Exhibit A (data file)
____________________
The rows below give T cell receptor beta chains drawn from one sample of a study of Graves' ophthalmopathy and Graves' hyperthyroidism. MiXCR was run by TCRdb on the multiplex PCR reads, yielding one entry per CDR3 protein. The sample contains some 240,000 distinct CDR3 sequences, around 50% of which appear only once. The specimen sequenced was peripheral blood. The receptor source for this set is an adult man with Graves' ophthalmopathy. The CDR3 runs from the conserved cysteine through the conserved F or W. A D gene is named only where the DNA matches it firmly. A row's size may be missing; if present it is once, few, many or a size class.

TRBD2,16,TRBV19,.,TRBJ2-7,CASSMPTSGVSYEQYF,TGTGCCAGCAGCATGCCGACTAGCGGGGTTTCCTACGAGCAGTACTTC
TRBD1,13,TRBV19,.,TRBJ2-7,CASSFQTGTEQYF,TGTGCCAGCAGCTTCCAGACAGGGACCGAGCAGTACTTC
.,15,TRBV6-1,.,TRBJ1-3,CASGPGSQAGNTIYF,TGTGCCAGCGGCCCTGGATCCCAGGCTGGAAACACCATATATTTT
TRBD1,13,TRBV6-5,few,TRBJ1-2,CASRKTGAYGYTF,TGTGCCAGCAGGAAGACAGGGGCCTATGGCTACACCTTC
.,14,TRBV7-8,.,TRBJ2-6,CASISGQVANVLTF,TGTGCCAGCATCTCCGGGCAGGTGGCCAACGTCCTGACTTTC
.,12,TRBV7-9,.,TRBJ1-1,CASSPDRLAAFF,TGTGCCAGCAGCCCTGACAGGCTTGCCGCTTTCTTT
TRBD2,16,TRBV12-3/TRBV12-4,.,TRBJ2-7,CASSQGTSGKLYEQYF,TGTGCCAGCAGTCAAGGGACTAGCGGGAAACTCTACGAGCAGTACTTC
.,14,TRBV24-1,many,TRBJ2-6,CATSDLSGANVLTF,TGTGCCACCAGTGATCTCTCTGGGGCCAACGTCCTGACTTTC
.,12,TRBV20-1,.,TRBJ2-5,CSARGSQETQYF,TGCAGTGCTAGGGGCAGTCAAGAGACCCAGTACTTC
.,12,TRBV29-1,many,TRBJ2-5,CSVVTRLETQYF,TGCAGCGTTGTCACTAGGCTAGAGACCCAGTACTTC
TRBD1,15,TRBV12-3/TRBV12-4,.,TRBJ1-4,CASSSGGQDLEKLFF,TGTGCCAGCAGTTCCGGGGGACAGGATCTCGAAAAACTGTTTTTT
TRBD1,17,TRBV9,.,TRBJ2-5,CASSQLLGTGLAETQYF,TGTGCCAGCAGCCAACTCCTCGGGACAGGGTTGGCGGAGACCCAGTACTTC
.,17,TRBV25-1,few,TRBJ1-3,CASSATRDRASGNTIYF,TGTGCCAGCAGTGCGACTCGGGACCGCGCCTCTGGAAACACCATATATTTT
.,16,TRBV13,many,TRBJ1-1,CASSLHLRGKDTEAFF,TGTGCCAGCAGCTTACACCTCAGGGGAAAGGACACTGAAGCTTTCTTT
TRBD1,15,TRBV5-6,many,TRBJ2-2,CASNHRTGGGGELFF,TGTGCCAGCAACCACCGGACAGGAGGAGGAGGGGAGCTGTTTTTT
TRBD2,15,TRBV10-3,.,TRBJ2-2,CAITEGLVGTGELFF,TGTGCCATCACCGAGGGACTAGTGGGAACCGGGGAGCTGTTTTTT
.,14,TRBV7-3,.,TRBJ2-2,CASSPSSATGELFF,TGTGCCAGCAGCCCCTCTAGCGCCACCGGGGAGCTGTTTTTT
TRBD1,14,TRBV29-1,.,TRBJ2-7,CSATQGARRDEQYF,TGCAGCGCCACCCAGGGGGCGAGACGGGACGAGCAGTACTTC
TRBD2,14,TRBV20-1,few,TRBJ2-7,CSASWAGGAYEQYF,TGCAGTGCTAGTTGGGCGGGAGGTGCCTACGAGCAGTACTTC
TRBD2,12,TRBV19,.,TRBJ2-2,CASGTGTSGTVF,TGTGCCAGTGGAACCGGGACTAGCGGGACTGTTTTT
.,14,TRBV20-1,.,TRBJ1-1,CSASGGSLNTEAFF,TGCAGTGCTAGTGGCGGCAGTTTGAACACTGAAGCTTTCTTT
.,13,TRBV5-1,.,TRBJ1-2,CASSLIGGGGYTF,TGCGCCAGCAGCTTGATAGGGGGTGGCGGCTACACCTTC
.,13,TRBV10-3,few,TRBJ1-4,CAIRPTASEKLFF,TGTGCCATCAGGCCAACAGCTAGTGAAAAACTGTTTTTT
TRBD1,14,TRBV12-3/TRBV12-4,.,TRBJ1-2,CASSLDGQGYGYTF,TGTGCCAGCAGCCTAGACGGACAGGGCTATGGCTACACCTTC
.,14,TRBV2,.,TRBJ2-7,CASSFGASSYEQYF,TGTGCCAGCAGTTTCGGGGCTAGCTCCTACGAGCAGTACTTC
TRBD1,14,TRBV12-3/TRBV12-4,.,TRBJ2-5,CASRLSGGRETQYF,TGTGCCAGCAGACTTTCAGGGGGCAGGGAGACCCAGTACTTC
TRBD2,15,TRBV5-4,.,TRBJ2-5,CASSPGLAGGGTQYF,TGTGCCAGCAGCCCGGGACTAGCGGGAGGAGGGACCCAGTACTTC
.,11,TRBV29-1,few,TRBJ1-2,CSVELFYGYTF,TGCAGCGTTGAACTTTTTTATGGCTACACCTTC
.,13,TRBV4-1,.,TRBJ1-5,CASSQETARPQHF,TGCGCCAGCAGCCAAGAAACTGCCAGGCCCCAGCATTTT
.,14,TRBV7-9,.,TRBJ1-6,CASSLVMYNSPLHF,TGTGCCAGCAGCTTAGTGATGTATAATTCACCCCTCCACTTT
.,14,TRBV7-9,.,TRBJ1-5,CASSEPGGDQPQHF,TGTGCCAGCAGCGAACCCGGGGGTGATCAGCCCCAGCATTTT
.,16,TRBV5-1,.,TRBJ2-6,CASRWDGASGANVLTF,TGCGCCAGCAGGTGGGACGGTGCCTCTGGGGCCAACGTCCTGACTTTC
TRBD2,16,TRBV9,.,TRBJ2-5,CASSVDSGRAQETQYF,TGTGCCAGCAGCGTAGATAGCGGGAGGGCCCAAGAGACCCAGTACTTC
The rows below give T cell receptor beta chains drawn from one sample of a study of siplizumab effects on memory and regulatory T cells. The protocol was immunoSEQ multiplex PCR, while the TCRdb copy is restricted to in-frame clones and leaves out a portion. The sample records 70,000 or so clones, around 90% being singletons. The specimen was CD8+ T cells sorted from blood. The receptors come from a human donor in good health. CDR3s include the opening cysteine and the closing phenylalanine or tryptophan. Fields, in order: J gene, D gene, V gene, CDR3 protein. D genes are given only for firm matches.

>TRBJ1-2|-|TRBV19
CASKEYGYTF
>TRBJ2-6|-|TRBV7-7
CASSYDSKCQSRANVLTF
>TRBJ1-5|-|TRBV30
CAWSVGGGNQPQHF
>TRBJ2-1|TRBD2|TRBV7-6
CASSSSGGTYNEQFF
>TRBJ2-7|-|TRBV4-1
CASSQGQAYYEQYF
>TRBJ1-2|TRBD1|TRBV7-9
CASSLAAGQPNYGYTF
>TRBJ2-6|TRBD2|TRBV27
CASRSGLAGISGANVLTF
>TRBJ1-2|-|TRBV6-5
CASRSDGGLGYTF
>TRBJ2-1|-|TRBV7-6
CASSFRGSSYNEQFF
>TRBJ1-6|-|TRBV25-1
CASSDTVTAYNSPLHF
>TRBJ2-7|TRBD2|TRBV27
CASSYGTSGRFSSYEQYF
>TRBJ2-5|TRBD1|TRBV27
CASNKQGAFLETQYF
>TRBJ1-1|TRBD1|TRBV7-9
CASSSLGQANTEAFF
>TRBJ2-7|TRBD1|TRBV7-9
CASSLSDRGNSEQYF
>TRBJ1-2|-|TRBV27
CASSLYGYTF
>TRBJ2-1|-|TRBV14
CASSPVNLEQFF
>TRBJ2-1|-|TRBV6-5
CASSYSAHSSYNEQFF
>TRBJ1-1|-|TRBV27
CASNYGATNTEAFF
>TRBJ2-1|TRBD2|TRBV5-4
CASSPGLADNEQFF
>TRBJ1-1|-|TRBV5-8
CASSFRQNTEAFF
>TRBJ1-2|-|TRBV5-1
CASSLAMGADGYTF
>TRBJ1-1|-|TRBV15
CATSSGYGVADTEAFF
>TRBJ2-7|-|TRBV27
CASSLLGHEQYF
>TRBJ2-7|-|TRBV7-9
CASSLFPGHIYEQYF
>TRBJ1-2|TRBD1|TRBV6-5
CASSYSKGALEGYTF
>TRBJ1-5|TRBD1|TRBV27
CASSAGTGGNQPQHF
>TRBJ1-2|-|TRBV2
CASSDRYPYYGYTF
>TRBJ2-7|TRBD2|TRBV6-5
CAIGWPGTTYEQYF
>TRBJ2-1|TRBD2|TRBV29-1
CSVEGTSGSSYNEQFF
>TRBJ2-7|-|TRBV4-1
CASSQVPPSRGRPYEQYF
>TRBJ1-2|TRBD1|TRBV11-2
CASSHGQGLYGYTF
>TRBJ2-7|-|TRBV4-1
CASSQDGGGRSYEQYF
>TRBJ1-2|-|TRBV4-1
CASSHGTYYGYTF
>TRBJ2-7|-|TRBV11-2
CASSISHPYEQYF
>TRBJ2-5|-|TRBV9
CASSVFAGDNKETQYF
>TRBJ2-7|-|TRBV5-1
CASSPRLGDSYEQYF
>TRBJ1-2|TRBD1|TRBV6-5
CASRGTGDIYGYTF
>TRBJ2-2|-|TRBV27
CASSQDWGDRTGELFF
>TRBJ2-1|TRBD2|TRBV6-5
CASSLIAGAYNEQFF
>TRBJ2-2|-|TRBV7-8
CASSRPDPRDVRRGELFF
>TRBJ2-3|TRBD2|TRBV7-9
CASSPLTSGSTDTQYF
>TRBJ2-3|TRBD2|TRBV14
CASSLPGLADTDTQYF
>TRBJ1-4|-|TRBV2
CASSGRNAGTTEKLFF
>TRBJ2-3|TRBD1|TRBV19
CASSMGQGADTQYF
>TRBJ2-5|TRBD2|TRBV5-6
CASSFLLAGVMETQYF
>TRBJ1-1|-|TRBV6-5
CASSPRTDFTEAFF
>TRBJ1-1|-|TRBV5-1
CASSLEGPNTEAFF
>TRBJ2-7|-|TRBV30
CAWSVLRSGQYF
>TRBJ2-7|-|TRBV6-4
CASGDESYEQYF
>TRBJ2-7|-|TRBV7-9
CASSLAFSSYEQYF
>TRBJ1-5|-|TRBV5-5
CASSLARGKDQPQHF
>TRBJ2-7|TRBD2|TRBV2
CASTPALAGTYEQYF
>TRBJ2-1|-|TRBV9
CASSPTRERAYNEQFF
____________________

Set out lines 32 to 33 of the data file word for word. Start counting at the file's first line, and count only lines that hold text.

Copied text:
.,14,TRBV7-9,.,TRBJ1-5,CASSEPGGDQPQHF,TGTGCCAGCAGCGAACCCGGGGGTGATCAGCCCCAGCATTTT
.,16,TRBV5-1,.,TRBJ2-6,CASRWDGASGANVLTF,TGCGCCAGCAGGTGGGACGGTGCCTCTGGGGCCAACGTCCTGACTTTC